If one had to read a book that would teach them how to be a perfect producer there probably wouldn’t be any great producers in the world. But if someone gave a course on the history of Hip Hop and the students actually had to research and look for artifacts like vinyl 12 inches or 45’s with the little spindle in the middle to hold the record onto the record player or even searching for all the things that created the essence of Hip Hop you would probably say that people like Kanye West, Dr. Dre, DJ Premier, J Dilla, 9th Wonder, and Q-Tip are all cut from the latter cloth.
When we think of Southern producers, New Orleans, more importantly, we think of Mannie Fresh. From the early days with Cash Money the Hot Boys and The Big Tymers, Mannie has produced a slew of hits and along the way he’s left his mark as one of the best DJ’s to ever stand behind two turntables. Hip Hop Vibe got the chance to kick it with probably one of the greatest, most underrated producers on the planet. A man who keeps it simple without being complex but a man who can take you on a journey through the essence and the history of Hip Hop because of his unbiased opinion about the craft and his love for the art.
What follows are some fruitful insights into the mind of a Hip Hop fan first and a DJ/Producer second. If you didn’t understand his work in the beginning of his career I’m sure you do now. Ladies and Gentleman we’ve got Mannie Fresh in the house tonight and he’s got something he’d like to say. All you have to do is…listen.
Read the entire interview below:
I want to take you back to your humble beginnings. What was like growing up in New Orleans, Louisiana before you even knew that you were going to do music for a living? It’s crazy that you say that because I always knew that I was gonna be involved in music. I didn’t know certain things but I just knew I was always gonna do music. My dad was a DJ dude and I was surrounded by DJ’s and music all the time. I always knew I would do music. I just didn’t know how or when but I knew that some kind of way I was going to do music.
When did you actually make your first beat? I was around 12 or 13.
What kind of equipment were you working with back then? I had a Boss DR 55. I think that was a name of it. It was little drum machine.
I know you’ve worked with a lot of big names in the industry and you had a lot of hit records with various artists. Was there any one artist that was difficult to work with and if so, why? You know what is real crazy that you ask that, because it’s never really the artist. It’s always the entourage. You have cats that are always saying something and they’re within the entourage. So I’ve never really had a problem with an artist but it’s always been some outside source trying to tell somebody what they should do. I might’ve said something like there is no such thing as a hit. I don’t know how to make hit records. I know how to make music and hopefully it will become a hit, but I don’t go in the studio and try to make a hit record, I just go in and do music. I still have people that come at me like, dude I need a hit and I tell him I can’t promise you a hit. And then you have other people in the entourage like damn I don’t even know why you working with, dude. Nobody can promise you a hit. We just do the best that we can. We work to the best of our ability.
Was that the same type of situation you had dealing with the entourage when you had the little spat with Young Jeezy? Yes, that’s exactly what it was. I can be like I know this is going to get played on the radio, but when you have another cat that’s in his ear saying that’s kind of corny bro or that’s not really gangsta, then you get problems. For me, this whole music thing is not about keeping it gangsta. It’s about making Universal music. We forgot what Hip-Hop was. We had different genres and Hip Hop used to mean something. It taught you something. I think a lot of people forgot that. I’m not saying that there’s nothing wrong with saying what you say if you a gangsta rapper. Be good at what you do. Hip Hop is an educational tool. It wasn’t just like oh, now we just gonna shake our ass.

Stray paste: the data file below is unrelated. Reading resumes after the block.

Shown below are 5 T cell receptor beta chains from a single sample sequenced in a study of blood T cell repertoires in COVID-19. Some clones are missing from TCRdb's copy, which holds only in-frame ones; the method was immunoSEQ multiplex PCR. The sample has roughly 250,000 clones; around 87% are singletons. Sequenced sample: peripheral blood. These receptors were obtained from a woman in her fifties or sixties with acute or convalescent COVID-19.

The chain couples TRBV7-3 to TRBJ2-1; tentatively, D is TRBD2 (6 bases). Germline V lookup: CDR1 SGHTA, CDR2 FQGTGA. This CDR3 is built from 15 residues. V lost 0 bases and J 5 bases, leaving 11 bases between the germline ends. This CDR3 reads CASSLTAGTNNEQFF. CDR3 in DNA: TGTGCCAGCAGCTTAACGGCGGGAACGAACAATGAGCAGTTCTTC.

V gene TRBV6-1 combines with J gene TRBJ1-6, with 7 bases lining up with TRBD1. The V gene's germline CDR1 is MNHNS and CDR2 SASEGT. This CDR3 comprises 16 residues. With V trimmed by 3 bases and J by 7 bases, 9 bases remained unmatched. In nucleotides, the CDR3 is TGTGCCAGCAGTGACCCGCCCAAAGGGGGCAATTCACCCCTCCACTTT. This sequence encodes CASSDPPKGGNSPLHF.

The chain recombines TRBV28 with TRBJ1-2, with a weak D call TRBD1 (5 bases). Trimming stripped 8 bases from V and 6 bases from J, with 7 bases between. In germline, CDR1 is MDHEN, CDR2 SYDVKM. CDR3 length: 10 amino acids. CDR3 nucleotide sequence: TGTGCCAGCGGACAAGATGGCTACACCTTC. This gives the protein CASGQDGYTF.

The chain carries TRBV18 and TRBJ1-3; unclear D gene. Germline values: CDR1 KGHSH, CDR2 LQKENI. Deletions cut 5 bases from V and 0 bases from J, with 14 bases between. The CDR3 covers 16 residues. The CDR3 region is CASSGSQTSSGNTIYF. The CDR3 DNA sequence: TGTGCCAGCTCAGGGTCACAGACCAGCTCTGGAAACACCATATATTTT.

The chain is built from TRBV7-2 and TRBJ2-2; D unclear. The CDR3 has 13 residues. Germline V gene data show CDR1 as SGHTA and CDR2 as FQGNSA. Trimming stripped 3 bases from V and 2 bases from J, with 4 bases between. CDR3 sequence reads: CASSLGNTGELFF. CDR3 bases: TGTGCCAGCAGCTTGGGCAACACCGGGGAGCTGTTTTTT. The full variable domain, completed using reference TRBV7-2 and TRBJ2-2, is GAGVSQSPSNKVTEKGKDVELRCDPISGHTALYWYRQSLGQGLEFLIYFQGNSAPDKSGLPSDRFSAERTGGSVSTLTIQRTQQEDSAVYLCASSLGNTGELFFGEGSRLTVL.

Is there any artist that you haven’t worked with that you that you really want to work with and if so, why? Man that’s crazy because most of the people that I really admire are not here anymore. I can’t say that there is nobody who inspires me like that right now or that somebody’s not gonna come along and inspire me but for me it’s about the whole process of how songs are made. Right now I’m really not feeling it. It’s like there is no thought process to it.
Well, who are some of those people that are not here anymore that used to give you a good feeling? Well, let me rephrase that. Let me say that those people are not recording anymore, you know a lot of people are like just because Wayne is hot I gotta do what he’s doing and I don’t believe that.
You are a bona fide DJ I know that that’s what your heart is naturally a soul is and that what you come from. If you can name one spot that you love to go to and DJ what would that one spot be? Man I can’t name just one spot because I love so many. And this is not a prejudiced statement but it’s just the time to say it, white kids have embraced hip-hop like it means so much to them. They know the history of it. They know the records from present to past. Most of the parties that I do, there’s usually a gang of white kids and I look out in the crowd and I say to myself this will be a real crazy party tonight and all these kids know the songs and they know all the lyrics. They know the old school and they love it and they know the history. They know who the DJ is that made certain songs. They know about the artwork and that’s crazy to me. You know I think that as a culture we don’t take it seriously enough, and this is our thing that we invented. I mean back in the days you went out and bought an album just because you knew Def Jam was doing good music. so you knew what you were getting before you bought it. You knew Profile put out the records. You knew just from the label that put out the record that 9 times out of 10 that that was going to be the jam. In most cases you couldn’t even listen to the record before you bought it. You just knew that that label was going to put out good music.